Cash Accounting Basis is a new basis of calculating profits and tax for small businesses in the UK from April 2013, and is optional.
Cash Basis applies to sole traders and partnerships but not companies, and is subject to strict limitations.
You can opt for this scheme if your sales receipts are below the VAT threshold (£79,000 from April 2013) and this threshold is doubled if you receive Universal Credit.
The main basis for calculating profit and tax is still the 'accruals' basis.
What are these different ways of calculating profit and tax?
For example: If your are completing your 2013/14 Self Assessment, and your accounts are up to 5/4/14: If you had a bill dated March 2014, which you paid in May 2014, this expense
would not be allowed as a tax deduction for 2013/14 if you selected the Cash Basis
option. The tax deduction would be allowed for 2014/15. Consequently you would pay more tax in 2013/14.
On the other hand, for a sale
, if your sales invoice
is dated March 2014, and you did not get paid until May 2004, if you chose the Cash Basis, you would not declare the sale until 2014/15, and therefore delay the tax.
The Accruals Basis
puts sales and expenses by the date
of the sale or expense, ie. the invoice date, not the date they are paid
So which makes more sense? You may conclude that with 'swings and roundabouts' and lots of sales, the cash basis would even itself out. It might, but it might not. Certainly Cash Basis will probably be easier for most small businesses.
The accruals basis is used for larger businesses because it more accurately matches the sale with the cost of the sale in the same accounting period. Of course, this requires more accounting expertise to get it right, and it make reporting more meaningful. The accruals basis is also a legal requirement for larger business.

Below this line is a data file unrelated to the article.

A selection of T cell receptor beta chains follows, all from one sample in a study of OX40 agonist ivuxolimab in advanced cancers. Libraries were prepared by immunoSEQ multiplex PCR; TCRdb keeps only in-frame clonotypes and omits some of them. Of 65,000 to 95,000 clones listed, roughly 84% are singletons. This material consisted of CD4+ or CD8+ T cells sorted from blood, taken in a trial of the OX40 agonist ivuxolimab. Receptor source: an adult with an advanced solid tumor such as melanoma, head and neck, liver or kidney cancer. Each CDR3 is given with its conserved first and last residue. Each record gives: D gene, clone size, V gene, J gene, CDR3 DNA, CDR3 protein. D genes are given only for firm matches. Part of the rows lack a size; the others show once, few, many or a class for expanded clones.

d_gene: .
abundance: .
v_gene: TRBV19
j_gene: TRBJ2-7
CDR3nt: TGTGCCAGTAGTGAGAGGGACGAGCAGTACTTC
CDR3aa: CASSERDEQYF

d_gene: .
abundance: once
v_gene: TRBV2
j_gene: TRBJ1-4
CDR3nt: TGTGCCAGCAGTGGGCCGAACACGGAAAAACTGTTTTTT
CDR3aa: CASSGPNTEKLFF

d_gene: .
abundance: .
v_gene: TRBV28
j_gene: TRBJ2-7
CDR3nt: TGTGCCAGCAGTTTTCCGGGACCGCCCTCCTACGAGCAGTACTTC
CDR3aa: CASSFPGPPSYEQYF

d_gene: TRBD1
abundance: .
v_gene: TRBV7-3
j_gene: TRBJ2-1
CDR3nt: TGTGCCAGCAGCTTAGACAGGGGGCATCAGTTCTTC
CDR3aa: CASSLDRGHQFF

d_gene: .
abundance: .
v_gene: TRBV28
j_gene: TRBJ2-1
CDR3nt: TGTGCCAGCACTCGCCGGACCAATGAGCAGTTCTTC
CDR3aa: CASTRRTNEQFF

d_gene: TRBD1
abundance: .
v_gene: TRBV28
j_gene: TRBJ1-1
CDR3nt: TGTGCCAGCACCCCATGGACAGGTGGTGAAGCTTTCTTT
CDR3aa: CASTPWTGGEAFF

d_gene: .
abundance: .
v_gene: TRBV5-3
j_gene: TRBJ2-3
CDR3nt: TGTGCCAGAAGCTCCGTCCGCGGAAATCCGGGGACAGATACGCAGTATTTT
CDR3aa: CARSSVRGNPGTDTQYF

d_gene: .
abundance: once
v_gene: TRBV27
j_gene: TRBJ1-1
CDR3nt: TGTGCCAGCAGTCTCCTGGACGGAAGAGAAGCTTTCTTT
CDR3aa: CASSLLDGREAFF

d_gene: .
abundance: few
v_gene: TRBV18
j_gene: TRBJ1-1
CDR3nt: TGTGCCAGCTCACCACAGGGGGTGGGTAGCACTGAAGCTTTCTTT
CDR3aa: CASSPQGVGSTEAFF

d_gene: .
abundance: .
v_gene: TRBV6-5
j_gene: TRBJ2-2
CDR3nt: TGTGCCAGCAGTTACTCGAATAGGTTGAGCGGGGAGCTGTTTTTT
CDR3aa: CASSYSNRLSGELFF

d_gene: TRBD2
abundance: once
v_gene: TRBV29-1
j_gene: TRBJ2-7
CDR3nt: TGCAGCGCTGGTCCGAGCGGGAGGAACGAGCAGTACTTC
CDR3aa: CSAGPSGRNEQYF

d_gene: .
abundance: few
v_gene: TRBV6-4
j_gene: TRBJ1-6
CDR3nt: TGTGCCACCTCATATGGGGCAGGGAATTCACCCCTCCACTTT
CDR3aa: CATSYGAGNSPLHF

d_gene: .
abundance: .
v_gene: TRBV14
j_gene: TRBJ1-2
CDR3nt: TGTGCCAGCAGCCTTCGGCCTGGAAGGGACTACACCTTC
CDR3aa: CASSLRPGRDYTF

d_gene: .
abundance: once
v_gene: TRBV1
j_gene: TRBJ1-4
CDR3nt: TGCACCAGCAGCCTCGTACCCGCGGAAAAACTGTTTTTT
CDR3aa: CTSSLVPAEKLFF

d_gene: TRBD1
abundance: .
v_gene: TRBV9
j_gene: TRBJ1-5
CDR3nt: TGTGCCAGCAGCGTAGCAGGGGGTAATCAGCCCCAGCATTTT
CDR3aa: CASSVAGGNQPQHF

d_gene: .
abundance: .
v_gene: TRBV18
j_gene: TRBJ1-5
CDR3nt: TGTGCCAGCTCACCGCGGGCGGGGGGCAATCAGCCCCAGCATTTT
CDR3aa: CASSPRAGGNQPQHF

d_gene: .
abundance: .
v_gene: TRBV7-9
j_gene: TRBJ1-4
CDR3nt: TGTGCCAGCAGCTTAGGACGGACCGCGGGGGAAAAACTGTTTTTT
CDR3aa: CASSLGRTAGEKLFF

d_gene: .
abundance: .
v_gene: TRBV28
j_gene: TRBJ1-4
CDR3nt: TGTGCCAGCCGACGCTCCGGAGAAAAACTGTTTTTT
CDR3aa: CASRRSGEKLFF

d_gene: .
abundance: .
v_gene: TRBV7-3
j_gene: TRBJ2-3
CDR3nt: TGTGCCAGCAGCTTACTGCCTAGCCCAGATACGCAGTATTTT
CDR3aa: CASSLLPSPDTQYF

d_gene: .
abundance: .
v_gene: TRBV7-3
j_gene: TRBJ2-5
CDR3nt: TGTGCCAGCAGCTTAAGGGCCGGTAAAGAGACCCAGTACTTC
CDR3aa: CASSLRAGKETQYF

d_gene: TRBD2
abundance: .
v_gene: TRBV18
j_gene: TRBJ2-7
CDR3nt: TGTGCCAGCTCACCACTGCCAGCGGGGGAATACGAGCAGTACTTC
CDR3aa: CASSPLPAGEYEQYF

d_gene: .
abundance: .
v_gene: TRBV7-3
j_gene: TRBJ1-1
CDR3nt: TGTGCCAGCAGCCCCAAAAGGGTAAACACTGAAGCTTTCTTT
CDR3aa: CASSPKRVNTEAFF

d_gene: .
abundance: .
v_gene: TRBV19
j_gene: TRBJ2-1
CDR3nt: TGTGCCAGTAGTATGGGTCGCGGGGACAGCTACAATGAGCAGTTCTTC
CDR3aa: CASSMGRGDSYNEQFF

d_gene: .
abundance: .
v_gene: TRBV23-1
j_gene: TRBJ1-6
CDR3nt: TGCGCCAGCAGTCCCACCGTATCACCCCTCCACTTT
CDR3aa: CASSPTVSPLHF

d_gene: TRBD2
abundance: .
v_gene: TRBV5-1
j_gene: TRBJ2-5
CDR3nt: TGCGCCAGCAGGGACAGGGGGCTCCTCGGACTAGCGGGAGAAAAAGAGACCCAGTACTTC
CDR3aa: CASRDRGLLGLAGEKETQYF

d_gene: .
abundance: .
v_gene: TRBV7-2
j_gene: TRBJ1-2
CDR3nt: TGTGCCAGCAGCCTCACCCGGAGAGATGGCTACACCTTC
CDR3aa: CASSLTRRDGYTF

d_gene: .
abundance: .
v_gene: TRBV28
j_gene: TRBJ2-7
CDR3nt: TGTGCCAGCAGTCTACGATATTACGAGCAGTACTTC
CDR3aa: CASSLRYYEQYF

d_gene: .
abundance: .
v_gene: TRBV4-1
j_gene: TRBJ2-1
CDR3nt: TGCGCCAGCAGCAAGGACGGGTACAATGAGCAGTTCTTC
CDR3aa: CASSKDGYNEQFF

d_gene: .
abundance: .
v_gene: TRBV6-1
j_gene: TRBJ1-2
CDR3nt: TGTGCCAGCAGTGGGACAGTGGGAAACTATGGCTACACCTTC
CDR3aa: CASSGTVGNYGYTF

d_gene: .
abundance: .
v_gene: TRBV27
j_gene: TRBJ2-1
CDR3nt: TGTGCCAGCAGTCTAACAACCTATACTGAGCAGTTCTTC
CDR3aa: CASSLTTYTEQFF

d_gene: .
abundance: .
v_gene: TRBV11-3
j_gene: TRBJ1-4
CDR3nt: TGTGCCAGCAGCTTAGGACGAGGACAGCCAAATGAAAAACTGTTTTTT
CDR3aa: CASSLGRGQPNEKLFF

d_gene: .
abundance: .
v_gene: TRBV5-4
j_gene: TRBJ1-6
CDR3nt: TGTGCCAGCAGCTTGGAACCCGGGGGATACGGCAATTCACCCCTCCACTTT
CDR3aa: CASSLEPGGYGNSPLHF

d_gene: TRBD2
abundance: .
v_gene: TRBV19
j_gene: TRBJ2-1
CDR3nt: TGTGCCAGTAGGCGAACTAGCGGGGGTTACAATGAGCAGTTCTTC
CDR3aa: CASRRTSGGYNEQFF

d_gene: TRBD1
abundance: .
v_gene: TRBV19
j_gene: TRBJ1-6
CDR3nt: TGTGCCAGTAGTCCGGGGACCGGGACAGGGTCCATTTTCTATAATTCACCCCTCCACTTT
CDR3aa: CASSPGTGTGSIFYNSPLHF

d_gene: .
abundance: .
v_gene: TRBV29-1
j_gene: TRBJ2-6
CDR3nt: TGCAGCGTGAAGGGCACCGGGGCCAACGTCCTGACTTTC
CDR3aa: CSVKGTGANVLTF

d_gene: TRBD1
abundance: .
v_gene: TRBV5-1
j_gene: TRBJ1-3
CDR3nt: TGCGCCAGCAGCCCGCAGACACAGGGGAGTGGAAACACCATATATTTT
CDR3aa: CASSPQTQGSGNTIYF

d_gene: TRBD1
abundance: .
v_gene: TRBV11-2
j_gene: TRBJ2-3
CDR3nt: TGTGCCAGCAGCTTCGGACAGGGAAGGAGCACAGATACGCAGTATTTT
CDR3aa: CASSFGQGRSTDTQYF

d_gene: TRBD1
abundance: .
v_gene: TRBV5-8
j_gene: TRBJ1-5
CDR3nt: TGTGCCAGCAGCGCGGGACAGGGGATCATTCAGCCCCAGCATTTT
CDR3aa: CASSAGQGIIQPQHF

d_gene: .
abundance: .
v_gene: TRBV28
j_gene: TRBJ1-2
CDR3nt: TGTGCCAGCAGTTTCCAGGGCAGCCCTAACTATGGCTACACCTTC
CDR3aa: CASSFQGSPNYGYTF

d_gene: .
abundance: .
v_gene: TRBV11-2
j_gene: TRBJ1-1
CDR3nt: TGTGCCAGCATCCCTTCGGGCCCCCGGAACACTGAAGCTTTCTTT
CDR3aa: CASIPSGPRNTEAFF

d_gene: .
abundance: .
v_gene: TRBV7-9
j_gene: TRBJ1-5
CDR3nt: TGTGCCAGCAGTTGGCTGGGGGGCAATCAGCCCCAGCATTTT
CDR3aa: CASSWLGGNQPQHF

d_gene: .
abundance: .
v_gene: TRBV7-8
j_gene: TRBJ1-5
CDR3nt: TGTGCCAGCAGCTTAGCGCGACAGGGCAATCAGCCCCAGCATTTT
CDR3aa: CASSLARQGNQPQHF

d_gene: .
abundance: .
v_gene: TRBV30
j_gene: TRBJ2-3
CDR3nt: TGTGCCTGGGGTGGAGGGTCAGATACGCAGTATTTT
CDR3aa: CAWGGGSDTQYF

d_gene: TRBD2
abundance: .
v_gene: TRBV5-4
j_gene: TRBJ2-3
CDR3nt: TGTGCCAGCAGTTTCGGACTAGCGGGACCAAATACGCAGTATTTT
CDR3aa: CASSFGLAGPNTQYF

However, HMRC have accepted that for small businesses, the extra accounting cost might be an extra burden, and therefore the Cash Basis option has been introduced.
If you choose this option, you will simply record your sales and purchases on the day you received or paid the cash. You might be doing this anyway. However, if you have an accountant, the accountant will be making some attempt to amend your final accounts to an accruals basis by examining your paperwork.
This was just an outline, there are some rules to be aware of. Here are some useful links:
UK Gov Guide - Simpler Income Tax: Cash Basis
Simpler Income Tax Cash Basis - What it means for the self employed
Choosing the right software
QuickBooks Online 'Simple Start'
is ideal for Cash Accounting, with the advantage that you have access to your records from tablets and smartphones.